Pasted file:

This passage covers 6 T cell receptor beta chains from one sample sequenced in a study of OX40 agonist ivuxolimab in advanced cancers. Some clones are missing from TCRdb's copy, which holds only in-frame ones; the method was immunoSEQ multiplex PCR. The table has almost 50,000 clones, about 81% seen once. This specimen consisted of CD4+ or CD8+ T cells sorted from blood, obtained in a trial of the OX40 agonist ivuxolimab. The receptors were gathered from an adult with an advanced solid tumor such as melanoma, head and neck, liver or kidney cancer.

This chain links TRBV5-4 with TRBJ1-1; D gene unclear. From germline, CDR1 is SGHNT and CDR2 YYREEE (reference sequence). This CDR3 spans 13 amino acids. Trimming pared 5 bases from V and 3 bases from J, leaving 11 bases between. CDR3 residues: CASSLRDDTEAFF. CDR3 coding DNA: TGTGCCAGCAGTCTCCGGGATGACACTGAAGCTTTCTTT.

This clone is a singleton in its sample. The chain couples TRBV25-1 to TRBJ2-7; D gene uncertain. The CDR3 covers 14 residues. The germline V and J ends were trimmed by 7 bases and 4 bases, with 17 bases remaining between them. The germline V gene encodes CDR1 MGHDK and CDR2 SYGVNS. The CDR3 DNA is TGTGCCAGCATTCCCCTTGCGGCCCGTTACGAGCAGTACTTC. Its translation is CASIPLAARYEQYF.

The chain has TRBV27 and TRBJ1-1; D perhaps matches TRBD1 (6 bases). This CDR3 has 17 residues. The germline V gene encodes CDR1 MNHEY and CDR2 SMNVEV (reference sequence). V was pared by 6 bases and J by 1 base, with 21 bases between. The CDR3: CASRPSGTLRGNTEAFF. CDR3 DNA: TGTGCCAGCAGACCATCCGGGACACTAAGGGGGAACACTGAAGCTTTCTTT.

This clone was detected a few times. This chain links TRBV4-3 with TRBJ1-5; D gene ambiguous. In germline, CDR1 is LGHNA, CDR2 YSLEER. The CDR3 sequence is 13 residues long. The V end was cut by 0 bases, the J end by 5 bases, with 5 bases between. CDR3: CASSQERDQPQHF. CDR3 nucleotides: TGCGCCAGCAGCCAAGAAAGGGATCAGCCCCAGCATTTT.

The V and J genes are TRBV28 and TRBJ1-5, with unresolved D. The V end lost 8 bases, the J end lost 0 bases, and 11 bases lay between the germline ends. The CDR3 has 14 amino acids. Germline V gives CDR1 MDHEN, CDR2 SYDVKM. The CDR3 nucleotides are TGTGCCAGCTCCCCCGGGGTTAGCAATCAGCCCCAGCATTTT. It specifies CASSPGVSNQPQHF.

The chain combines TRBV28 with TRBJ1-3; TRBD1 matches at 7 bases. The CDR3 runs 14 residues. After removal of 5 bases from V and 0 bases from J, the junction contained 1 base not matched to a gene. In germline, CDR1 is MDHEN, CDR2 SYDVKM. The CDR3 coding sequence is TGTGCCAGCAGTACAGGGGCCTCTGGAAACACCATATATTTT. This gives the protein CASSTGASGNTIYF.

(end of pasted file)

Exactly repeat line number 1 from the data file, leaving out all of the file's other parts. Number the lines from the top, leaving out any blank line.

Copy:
This passage covers 6 T cell receptor beta chains from one sample sequenced in a study of OX40 agonist ivuxolimab in advanced cancers. Some clones are missing from TCRdb's copy, which holds only in-frame ones; the method was immunoSEQ multiplex PCR. The table has almost 50,000 clones, about 81% seen once. This specimen consisted of CD4+ or CD8+ T cells sorted from blood, obtained in a trial of the OX40 agonist ivuxolimab. The receptors were gathered from an adult with an advanced solid tumor such as melanoma, head and neck, liver or kidney cancer.